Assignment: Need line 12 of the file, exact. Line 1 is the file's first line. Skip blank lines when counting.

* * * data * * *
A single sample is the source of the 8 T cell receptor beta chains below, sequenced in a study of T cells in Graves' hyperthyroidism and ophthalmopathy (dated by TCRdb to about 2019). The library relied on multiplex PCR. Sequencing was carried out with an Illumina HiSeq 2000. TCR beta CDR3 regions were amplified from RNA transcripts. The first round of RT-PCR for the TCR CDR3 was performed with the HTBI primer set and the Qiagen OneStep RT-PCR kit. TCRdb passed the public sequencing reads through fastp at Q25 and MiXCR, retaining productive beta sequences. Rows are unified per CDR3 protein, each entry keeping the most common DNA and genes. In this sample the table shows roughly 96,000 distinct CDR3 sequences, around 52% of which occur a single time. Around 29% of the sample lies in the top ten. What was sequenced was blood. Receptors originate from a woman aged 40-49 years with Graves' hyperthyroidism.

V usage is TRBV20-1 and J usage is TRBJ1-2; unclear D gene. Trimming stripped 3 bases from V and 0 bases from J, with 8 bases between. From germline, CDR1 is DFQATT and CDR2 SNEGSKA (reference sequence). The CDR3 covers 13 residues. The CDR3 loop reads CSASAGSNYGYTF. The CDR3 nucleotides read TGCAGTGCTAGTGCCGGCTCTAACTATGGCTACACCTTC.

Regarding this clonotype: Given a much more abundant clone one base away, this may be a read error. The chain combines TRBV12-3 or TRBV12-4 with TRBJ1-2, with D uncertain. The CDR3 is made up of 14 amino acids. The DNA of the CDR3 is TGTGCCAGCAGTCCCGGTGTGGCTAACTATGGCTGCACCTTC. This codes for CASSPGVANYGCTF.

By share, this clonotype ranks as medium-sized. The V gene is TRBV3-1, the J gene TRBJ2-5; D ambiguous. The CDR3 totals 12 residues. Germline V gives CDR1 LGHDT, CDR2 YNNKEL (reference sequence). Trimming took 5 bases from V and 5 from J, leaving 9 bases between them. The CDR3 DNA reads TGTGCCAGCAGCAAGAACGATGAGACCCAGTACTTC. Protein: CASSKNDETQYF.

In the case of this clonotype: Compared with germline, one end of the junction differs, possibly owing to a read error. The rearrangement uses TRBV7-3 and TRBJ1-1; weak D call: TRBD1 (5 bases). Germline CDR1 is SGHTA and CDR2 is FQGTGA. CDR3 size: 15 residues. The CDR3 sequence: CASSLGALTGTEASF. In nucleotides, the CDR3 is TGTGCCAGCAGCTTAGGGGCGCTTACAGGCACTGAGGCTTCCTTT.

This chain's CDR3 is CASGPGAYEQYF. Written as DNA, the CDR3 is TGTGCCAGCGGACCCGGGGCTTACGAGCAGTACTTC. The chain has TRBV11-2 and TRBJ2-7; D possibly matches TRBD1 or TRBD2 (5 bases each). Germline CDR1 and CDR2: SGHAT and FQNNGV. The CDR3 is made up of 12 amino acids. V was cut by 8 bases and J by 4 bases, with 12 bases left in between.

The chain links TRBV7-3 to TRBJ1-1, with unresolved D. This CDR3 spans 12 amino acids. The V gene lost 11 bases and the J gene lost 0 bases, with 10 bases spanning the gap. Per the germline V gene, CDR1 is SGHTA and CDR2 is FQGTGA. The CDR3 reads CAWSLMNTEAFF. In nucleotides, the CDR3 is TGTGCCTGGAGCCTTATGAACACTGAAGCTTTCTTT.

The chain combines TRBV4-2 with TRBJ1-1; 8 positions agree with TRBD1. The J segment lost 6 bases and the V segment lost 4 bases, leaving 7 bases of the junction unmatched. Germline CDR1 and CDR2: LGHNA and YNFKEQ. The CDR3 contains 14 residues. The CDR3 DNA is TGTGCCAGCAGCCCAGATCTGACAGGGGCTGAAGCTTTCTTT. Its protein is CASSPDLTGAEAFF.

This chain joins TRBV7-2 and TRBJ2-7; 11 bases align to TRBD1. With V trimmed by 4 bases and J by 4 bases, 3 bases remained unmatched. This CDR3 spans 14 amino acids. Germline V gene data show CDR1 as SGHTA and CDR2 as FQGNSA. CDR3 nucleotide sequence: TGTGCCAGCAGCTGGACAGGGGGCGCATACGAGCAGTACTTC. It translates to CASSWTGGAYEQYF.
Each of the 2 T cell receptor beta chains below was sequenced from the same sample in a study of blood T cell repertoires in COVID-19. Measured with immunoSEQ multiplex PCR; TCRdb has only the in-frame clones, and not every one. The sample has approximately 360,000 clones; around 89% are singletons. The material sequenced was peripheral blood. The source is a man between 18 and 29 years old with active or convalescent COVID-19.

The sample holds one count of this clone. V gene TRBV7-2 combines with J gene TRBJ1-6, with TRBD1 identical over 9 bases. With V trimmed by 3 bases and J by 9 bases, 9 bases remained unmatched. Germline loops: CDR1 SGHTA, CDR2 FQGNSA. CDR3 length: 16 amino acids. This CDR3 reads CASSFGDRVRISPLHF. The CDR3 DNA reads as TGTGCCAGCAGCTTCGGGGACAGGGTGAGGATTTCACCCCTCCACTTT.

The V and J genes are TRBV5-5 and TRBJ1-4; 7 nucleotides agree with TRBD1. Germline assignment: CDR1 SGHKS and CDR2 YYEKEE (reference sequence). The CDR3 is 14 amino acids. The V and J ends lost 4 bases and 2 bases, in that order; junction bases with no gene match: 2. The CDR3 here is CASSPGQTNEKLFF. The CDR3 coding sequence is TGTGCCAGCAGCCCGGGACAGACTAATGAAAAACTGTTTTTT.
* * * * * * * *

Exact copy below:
The V and J genes are TRBV5-5 and TRBJ1-4; 7 nucleotides agree with TRBD1. Germline assignment: CDR1 SGHKS and CDR2 YYEKEE (reference sequence). The CDR3 is 14 amino acids. The V and J ends lost 4 bases and 2 bases, in that order; junction bases with no gene match: 2. The CDR3 here is CASSPGQTNEKLFF. The CDR3 coding sequence is TGTGCCAGCAGCCCGGGACAGACTAATGAAAAACTGTTTTTT.